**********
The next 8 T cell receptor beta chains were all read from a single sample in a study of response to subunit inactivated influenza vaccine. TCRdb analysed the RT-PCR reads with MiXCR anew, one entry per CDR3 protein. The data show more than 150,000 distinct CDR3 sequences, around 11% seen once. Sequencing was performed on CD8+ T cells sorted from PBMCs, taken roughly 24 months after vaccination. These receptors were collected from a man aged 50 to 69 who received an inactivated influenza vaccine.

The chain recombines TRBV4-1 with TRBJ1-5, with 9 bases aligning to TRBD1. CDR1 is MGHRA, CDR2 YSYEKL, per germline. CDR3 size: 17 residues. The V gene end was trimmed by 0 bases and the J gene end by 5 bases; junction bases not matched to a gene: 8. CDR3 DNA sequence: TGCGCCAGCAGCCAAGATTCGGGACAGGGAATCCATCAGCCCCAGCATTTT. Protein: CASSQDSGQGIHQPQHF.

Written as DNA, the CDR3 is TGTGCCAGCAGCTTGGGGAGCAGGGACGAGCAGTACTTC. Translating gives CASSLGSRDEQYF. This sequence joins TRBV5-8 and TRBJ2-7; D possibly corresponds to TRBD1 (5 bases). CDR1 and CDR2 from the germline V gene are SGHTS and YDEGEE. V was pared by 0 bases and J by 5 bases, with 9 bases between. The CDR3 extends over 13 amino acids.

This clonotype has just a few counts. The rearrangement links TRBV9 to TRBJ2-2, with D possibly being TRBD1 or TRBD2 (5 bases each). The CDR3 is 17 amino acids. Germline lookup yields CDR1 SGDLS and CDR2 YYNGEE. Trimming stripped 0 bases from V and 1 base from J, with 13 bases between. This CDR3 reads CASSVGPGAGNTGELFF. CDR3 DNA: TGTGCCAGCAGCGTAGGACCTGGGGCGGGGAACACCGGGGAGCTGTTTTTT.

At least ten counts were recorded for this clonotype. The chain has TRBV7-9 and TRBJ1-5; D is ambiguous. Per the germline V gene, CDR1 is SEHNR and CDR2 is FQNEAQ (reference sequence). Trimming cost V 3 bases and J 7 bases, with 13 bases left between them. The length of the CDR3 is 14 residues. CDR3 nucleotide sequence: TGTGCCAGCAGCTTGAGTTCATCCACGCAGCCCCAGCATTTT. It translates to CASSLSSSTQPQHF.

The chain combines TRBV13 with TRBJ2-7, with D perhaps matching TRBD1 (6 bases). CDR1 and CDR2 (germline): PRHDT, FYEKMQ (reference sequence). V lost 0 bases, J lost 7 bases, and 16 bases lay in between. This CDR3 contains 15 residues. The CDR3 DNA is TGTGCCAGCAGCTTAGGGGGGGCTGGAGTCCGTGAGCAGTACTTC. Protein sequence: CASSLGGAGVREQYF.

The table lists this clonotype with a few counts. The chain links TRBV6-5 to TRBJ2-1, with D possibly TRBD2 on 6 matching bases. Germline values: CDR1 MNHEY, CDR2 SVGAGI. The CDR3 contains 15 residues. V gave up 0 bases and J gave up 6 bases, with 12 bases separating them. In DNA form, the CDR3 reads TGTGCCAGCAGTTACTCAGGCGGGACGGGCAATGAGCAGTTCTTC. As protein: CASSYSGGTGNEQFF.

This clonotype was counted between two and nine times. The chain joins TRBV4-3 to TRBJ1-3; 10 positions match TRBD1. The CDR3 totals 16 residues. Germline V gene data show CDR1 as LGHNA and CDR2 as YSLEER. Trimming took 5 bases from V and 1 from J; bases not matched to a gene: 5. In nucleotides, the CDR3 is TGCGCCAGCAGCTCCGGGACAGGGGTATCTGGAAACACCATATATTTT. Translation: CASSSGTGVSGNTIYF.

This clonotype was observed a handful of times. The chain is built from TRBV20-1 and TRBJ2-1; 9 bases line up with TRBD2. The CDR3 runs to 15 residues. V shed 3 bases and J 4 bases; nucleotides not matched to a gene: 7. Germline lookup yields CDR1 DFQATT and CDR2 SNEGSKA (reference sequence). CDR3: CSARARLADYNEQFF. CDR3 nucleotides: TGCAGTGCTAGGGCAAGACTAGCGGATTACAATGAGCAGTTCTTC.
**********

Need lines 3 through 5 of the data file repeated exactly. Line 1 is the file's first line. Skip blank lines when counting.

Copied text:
Written as DNA, the CDR3 is TGTGCCAGCAGCTTGGGGAGCAGGGACGAGCAGTACTTC. Translating gives CASSLGSRDEQYF. This sequence joins TRBV5-8 and TRBJ2-7; D possibly corresponds to TRBD1 (5 bases). CDR1 and CDR2 from the germline V gene are SGHTS and YDEGEE. V was pared by 0 bases and J by 5 bases, with 9 bases between. The CDR3 extends over 13 amino acids.

This clonotype has just a few counts. The rearrangement links TRBV9 to TRBJ2-2, with D possibly being TRBD1 or TRBD2 (5 bases each). The CDR3 is 17 amino acids. Germline lookup yields CDR1 SGDLS and CDR2 YYNGEE. Trimming stripped 0 bases from V and 1 base from J, with 13 bases between. This CDR3 reads CASSVGPGAGNTGELFF. CDR3 DNA: TGTGCCAGCAGCGTAGGACCTGGGGCGGGGAACACCGGGGAGCTGTTTTTT.

At least ten counts were recorded for this clonotype. The chain has TRBV7-9 and TRBJ1-5; D is ambiguous. Per the germline V gene, CDR1 is SEHNR and CDR2 is FQNEAQ (reference sequence). Trimming cost V 3 bases and J 7 bases, with 13 bases left between them. The length of the CDR3 is 14 residues. CDR3 nucleotide sequence: TGTGCCAGCAGCTTGAGTTCATCCACGCAGCCCCAGCATTTT. It translates to CASSLSSSTQPQHF.